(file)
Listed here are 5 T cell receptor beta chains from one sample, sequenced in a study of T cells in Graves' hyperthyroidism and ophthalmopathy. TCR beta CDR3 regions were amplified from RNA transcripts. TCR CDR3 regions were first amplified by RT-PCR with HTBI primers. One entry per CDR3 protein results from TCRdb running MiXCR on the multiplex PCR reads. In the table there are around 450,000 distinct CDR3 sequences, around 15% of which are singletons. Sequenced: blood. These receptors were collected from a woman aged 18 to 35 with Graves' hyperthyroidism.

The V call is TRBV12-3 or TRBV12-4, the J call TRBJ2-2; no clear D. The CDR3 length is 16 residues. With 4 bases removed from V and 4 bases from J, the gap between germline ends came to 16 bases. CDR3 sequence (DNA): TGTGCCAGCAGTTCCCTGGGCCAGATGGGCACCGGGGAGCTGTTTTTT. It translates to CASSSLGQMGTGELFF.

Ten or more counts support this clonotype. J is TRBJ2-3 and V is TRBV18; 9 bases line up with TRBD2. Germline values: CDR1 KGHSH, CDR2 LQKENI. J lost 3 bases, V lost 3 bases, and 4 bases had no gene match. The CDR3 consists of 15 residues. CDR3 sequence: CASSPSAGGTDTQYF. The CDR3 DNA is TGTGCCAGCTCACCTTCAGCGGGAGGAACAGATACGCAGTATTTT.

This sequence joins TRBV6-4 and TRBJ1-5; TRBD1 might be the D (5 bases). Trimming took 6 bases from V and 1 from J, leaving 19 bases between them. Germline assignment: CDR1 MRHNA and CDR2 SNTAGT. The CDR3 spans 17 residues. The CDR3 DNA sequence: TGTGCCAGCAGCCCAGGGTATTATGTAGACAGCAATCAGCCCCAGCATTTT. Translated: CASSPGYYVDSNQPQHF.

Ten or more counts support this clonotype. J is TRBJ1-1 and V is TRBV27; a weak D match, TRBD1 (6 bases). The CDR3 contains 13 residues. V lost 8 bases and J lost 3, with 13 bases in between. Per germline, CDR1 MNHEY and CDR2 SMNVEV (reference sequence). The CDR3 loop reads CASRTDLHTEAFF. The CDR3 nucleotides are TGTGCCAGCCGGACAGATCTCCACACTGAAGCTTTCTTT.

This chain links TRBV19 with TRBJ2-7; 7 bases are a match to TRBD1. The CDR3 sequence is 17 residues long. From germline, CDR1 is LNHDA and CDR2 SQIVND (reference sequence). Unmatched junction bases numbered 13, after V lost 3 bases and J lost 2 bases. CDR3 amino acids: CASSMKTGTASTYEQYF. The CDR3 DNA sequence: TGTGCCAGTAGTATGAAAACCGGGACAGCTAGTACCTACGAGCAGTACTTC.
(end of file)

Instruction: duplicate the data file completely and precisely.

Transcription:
Listed here are 5 T cell receptor beta chains from one sample, sequenced in a study of T cells in Graves' hyperthyroidism and ophthalmopathy. TCR beta CDR3 regions were amplified from RNA transcripts. TCR CDR3 regions were first amplified by RT-PCR with HTBI primers. One entry per CDR3 protein results from TCRdb running MiXCR on the multiplex PCR reads. In the table there are around 450,000 distinct CDR3 sequences, around 15% of which are singletons. Sequenced: blood. These receptors were collected from a woman aged 18 to 35 with Graves' hyperthyroidism.

The V call is TRBV12-3 or TRBV12-4, the J call TRBJ2-2; no clear D. The CDR3 length is 16 residues. With 4 bases removed from V and 4 bases from J, the gap between germline ends came to 16 bases. CDR3 sequence (DNA): TGTGCCAGCAGTTCCCTGGGCCAGATGGGCACCGGGGAGCTGTTTTTT. It translates to CASSSLGQMGTGELFF.

Ten or more counts support this clonotype. J is TRBJ2-3 and V is TRBV18; 9 bases line up with TRBD2. Germline values: CDR1 KGHSH, CDR2 LQKENI. J lost 3 bases, V lost 3 bases, and 4 bases had no gene match. The CDR3 consists of 15 residues. CDR3 sequence: CASSPSAGGTDTQYF. The CDR3 DNA is TGTGCCAGCTCACCTTCAGCGGGAGGAACAGATACGCAGTATTTT.

This sequence joins TRBV6-4 and TRBJ1-5; TRBD1 might be the D (5 bases). Trimming took 6 bases from V and 1 from J, leaving 19 bases between them. Germline assignment: CDR1 MRHNA and CDR2 SNTAGT. The CDR3 spans 17 residues. The CDR3 DNA sequence: TGTGCCAGCAGCCCAGGGTATTATGTAGACAGCAATCAGCCCCAGCATTTT. Translated: CASSPGYYVDSNQPQHF.

Ten or more counts support this clonotype. J is TRBJ1-1 and V is TRBV27; a weak D match, TRBD1 (6 bases). The CDR3 contains 13 residues. V lost 8 bases and J lost 3, with 13 bases in between. Per germline, CDR1 MNHEY and CDR2 SMNVEV (reference sequence). The CDR3 loop reads CASRTDLHTEAFF. The CDR3 nucleotides are TGTGCCAGCCGGACAGATCTCCACACTGAAGCTTTCTTT.

This chain links TRBV19 with TRBJ2-7; 7 bases are a match to TRBD1. The CDR3 sequence is 17 residues long. From germline, CDR1 is LNHDA and CDR2 SQIVND (reference sequence). Unmatched junction bases numbered 13, after V lost 3 bases and J lost 2 bases. CDR3 amino acids: CASSMKTGTASTYEQYF. The CDR3 DNA sequence: TGTGCCAGTAGTATGAAAACCGGGACAGCTAGTACCTACGAGCAGTACTTC.